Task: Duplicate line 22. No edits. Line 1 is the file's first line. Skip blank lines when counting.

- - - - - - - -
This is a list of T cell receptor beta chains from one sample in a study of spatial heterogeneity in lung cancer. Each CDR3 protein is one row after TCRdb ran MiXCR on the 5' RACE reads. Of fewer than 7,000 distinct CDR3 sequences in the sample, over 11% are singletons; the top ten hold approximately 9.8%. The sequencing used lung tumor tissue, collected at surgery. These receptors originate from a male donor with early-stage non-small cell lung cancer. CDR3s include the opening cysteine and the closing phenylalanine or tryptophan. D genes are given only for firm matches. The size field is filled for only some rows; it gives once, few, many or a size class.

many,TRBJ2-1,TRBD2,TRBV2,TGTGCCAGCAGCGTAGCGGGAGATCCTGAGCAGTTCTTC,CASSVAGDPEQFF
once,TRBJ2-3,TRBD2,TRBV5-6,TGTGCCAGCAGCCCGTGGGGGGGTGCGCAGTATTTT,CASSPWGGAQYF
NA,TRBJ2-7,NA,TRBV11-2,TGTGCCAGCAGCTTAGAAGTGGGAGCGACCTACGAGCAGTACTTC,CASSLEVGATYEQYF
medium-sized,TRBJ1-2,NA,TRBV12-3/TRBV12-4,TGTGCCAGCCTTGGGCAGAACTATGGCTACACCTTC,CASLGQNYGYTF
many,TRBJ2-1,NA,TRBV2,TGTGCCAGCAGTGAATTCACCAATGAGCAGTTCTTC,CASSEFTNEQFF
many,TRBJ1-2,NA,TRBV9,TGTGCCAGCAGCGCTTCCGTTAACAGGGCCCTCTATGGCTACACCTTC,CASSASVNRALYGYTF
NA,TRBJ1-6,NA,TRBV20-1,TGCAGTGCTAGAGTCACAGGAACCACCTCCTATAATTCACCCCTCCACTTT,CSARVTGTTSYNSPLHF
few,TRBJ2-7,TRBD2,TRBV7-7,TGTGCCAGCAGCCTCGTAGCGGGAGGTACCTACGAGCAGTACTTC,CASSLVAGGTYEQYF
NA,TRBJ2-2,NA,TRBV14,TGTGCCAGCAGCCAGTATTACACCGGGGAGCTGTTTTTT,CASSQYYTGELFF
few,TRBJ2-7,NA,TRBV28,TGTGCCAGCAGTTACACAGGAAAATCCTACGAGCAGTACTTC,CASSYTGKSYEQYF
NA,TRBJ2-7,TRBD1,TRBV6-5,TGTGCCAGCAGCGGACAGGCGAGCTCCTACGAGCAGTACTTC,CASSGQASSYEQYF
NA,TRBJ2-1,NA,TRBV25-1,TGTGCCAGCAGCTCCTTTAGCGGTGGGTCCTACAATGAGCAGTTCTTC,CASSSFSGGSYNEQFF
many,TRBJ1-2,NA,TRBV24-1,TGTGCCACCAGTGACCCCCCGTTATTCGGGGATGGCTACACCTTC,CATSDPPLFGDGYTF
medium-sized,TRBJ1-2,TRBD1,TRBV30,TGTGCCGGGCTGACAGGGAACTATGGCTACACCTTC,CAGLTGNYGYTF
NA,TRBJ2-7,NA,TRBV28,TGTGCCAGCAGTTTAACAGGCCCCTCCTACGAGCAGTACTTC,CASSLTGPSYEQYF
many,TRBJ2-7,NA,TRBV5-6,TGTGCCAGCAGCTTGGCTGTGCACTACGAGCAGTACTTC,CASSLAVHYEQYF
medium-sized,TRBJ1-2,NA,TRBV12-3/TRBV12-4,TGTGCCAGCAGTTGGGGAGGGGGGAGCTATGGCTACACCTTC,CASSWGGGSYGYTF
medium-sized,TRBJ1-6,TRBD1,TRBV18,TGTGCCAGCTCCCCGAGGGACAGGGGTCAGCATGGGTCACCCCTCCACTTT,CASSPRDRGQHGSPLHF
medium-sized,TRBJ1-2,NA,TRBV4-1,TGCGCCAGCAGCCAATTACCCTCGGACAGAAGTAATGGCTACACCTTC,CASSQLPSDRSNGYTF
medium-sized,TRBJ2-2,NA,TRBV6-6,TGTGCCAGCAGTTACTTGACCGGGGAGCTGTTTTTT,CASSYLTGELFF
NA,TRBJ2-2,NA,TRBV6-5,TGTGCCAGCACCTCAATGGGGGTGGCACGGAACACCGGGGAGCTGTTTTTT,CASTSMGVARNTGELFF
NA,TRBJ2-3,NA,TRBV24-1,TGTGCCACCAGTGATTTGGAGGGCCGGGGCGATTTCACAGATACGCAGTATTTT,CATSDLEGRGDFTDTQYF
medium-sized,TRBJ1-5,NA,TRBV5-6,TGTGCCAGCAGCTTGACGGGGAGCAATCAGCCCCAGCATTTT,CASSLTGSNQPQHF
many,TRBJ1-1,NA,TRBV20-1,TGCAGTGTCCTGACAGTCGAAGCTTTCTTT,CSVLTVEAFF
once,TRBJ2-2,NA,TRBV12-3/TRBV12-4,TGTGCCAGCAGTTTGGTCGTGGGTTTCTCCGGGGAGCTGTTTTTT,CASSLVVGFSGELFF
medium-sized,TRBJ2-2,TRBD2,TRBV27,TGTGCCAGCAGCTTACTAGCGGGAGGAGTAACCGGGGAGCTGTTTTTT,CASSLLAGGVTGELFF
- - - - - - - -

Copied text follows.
NA,TRBJ2-2,NA,TRBV6-5,TGTGCCAGCACCTCAATGGGGGTGGCACGGAACACCGGGGAGCTGTTTTTT,CASTSMGVARNTGELFF